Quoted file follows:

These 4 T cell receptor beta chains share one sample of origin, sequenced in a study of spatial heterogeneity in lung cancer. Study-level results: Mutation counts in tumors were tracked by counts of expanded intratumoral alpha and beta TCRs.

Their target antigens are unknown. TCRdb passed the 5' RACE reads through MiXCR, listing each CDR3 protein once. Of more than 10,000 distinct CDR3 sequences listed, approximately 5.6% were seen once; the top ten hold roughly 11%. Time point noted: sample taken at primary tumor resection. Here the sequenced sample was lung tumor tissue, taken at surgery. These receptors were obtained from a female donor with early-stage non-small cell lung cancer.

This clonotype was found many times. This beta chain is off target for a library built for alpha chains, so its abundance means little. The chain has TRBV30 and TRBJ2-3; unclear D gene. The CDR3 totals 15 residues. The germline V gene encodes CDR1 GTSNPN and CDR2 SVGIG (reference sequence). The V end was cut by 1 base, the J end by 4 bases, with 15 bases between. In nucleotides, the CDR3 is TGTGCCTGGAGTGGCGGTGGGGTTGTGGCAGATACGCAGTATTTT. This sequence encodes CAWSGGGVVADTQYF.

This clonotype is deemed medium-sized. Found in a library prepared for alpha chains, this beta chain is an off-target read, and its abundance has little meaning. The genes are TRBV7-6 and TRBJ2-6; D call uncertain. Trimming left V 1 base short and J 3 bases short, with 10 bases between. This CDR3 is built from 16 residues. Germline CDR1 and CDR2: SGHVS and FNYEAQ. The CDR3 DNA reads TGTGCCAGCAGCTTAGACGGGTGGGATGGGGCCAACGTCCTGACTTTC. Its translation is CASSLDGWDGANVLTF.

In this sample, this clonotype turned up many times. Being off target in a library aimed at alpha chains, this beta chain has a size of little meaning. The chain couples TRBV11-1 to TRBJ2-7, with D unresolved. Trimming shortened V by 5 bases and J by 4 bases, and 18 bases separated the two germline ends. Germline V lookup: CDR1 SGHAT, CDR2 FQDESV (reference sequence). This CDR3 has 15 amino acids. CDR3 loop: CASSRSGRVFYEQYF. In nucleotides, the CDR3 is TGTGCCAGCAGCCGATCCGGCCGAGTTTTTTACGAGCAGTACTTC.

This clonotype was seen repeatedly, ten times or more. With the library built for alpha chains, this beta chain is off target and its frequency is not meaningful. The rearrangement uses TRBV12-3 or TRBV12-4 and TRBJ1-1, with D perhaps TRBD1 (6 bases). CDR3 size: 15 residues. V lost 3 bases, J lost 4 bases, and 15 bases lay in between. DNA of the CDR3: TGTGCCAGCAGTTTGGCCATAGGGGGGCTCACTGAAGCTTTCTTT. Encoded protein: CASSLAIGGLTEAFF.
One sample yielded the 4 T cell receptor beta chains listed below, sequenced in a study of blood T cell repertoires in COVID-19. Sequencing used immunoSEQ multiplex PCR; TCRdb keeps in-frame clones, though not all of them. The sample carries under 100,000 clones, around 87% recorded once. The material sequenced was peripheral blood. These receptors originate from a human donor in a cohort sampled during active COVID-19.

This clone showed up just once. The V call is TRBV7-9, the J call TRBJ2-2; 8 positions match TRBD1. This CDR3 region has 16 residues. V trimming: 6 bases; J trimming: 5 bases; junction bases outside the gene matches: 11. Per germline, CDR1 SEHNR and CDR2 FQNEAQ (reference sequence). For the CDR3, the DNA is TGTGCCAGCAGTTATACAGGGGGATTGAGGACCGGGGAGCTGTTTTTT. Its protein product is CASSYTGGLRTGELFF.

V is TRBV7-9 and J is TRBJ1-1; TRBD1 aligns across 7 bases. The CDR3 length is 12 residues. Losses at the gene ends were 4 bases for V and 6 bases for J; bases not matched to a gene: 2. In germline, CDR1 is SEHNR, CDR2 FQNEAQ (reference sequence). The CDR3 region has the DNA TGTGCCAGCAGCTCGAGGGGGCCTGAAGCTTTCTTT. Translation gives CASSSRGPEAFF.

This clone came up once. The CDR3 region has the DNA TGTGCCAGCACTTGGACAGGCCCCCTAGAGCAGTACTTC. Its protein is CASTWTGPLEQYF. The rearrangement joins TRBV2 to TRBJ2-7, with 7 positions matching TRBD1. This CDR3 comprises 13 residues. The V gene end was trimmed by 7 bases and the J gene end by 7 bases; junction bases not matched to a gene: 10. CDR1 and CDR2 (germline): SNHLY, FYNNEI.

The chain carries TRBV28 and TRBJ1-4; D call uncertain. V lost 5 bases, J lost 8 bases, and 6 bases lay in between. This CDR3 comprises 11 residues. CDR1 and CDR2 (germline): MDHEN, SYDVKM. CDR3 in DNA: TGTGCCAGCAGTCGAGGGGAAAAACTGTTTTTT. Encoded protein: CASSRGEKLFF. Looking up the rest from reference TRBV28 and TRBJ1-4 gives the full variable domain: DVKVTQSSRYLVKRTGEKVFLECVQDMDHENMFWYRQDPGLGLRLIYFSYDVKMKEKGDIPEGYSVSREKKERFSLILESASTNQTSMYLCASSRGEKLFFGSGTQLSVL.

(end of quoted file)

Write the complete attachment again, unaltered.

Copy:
These 4 T cell receptor beta chains share one sample of origin, sequenced in a study of spatial heterogeneity in lung cancer. Study-level results: Mutation counts in tumors were tracked by counts of expanded intratumoral alpha and beta TCRs.

Their target antigens are unknown. TCRdb passed the 5' RACE reads through MiXCR, listing each CDR3 protein once. Of more than 10,000 distinct CDR3 sequences listed, approximately 5.6% were seen once; the top ten hold roughly 11%. Time point noted: sample taken at primary tumor resection. Here the sequenced sample was lung tumor tissue, taken at surgery. These receptors were obtained from a female donor with early-stage non-small cell lung cancer.

This clonotype was found many times. This beta chain is off target for a library built for alpha chains, so its abundance means little. The chain has TRBV30 and TRBJ2-3; unclear D gene. The CDR3 totals 15 residues. The germline V gene encodes CDR1 GTSNPN and CDR2 SVGIG (reference sequence). The V end was cut by 1 base, the J end by 4 bases, with 15 bases between. In nucleotides, the CDR3 is TGTGCCTGGAGTGGCGGTGGGGTTGTGGCAGATACGCAGTATTTT. This sequence encodes CAWSGGGVVADTQYF.

This clonotype is deemed medium-sized. Found in a library prepared for alpha chains, this beta chain is an off-target read, and its abundance has little meaning. The genes are TRBV7-6 and TRBJ2-6; D call uncertain. Trimming left V 1 base short and J 3 bases short, with 10 bases between. This CDR3 is built from 16 residues. Germline CDR1 and CDR2: SGHVS and FNYEAQ. The CDR3 DNA reads TGTGCCAGCAGCTTAGACGGGTGGGATGGGGCCAACGTCCTGACTTTC. Its translation is CASSLDGWDGANVLTF.

In this sample, this clonotype turned up many times. Being off target in a library aimed at alpha chains, this beta chain has a size of little meaning. The chain couples TRBV11-1 to TRBJ2-7, with D unresolved. Trimming shortened V by 5 bases and J by 4 bases, and 18 bases separated the two germline ends. Germline V lookup: CDR1 SGHAT, CDR2 FQDESV (reference sequence). This CDR3 has 15 amino acids. CDR3 loop: CASSRSGRVFYEQYF. In nucleotides, the CDR3 is TGTGCCAGCAGCCGATCCGGCCGAGTTTTTTACGAGCAGTACTTC.

This clonotype was seen repeatedly, ten times or more. With the library built for alpha chains, this beta chain is off target and its frequency is not meaningful. The rearrangement uses TRBV12-3 or TRBV12-4 and TRBJ1-1, with D perhaps TRBD1 (6 bases). CDR3 size: 15 residues. V lost 3 bases, J lost 4 bases, and 15 bases lay in between. DNA of the CDR3: TGTGCCAGCAGTTTGGCCATAGGGGGGCTCACTGAAGCTTTCTTT. Encoded protein: CASSLAIGGLTEAFF.
One sample yielded the 4 T cell receptor beta chains listed below, sequenced in a study of blood T cell repertoires in COVID-19. Sequencing used immunoSEQ multiplex PCR; TCRdb keeps in-frame clones, though not all of them. The sample carries under 100,000 clones, around 87% recorded once. The material sequenced was peripheral blood. These receptors originate from a human donor in a cohort sampled during active COVID-19.

This clone showed up just once. The V call is TRBV7-9, the J call TRBJ2-2; 8 positions match TRBD1. This CDR3 region has 16 residues. V trimming: 6 bases; J trimming: 5 bases; junction bases outside the gene matches: 11. Per germline, CDR1 SEHNR and CDR2 FQNEAQ (reference sequence). For the CDR3, the DNA is TGTGCCAGCAGTTATACAGGGGGATTGAGGACCGGGGAGCTGTTTTTT. Its protein product is CASSYTGGLRTGELFF.

V is TRBV7-9 and J is TRBJ1-1; TRBD1 aligns across 7 bases. The CDR3 length is 12 residues. Losses at the gene ends were 4 bases for V and 6 bases for J; bases not matched to a gene: 2. In germline, CDR1 is SEHNR, CDR2 FQNEAQ (reference sequence). The CDR3 region has the DNA TGTGCCAGCAGCTCGAGGGGGCCTGAAGCTTTCTTT. Translation gives CASSSRGPEAFF.

This clone came up once. The CDR3 region has the DNA TGTGCCAGCACTTGGACAGGCCCCCTAGAGCAGTACTTC. Its protein is CASTWTGPLEQYF. The rearrangement joins TRBV2 to TRBJ2-7, with 7 positions matching TRBD1. This CDR3 comprises 13 residues. The V gene end was trimmed by 7 bases and the J gene end by 7 bases; junction bases not matched to a gene: 10. CDR1 and CDR2 (germline): SNHLY, FYNNEI.

The chain carries TRBV28 and TRBJ1-4; D call uncertain. V lost 5 bases, J lost 8 bases, and 6 bases lay in between. This CDR3 comprises 11 residues. CDR1 and CDR2 (germline): MDHEN, SYDVKM. CDR3 in DNA: TGTGCCAGCAGTCGAGGGGAAAAACTGTTTTTT. Encoded protein: CASSRGEKLFF. Looking up the rest from reference TRBV28 and TRBJ1-4 gives the full variable domain: DVKVTQSSRYLVKRTGEKVFLECVQDMDHENMFWYRQDPGLGLRLIYFSYDVKMKEKGDIPEGYSVSREKKERFSLILESASTNQTSMYLCASSRGEKLFFGSGTQLSVL.